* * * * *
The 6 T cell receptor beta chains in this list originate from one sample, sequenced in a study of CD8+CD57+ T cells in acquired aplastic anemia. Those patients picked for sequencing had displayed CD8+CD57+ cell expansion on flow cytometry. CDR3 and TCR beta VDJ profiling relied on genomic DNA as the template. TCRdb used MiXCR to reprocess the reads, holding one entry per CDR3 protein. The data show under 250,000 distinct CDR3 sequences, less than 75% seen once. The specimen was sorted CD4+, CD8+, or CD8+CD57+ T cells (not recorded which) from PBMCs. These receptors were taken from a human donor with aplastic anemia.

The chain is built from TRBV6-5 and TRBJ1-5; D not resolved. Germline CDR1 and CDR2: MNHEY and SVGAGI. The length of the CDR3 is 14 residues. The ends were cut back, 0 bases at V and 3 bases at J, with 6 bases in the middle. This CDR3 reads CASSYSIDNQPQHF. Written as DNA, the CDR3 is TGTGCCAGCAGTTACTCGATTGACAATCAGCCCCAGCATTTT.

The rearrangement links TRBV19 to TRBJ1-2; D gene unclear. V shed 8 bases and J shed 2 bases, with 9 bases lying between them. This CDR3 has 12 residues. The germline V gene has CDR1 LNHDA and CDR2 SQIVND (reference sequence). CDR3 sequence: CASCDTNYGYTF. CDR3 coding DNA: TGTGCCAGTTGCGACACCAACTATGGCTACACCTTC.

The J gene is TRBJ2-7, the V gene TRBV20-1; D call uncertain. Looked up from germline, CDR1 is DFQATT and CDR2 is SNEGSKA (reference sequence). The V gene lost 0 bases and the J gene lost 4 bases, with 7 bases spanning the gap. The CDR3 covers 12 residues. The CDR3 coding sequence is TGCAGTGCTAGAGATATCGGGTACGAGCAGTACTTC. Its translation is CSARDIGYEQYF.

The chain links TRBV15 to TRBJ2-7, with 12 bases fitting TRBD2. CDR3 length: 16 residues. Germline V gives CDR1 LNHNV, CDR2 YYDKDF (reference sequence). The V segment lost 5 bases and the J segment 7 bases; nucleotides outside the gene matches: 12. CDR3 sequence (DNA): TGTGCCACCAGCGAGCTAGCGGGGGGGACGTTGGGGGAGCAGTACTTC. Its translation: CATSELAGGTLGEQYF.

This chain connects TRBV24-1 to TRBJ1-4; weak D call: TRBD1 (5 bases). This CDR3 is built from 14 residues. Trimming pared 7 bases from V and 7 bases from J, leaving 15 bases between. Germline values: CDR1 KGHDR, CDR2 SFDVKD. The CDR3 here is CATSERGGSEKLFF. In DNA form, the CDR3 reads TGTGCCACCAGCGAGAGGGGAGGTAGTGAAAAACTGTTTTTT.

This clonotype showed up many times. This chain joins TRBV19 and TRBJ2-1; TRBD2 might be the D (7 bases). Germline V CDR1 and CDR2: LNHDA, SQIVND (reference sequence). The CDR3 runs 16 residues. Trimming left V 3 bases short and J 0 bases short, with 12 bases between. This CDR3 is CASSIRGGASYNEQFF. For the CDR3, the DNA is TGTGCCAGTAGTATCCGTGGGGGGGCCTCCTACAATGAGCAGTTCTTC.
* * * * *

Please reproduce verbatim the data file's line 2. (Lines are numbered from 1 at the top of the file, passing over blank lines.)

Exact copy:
The chain is built from TRBV6-5 and TRBJ1-5; D not resolved. Germline CDR1 and CDR2: MNHEY and SVGAGI. The length of the CDR3 is 14 residues. The ends were cut back, 0 bases at V and 3 bases at J, with 6 bases in the middle. This CDR3 reads CASSYSIDNQPQHF. Written as DNA, the CDR3 is TGTGCCAGCAGTTACTCGATTGACAATCAGCCCCAGCATTTT.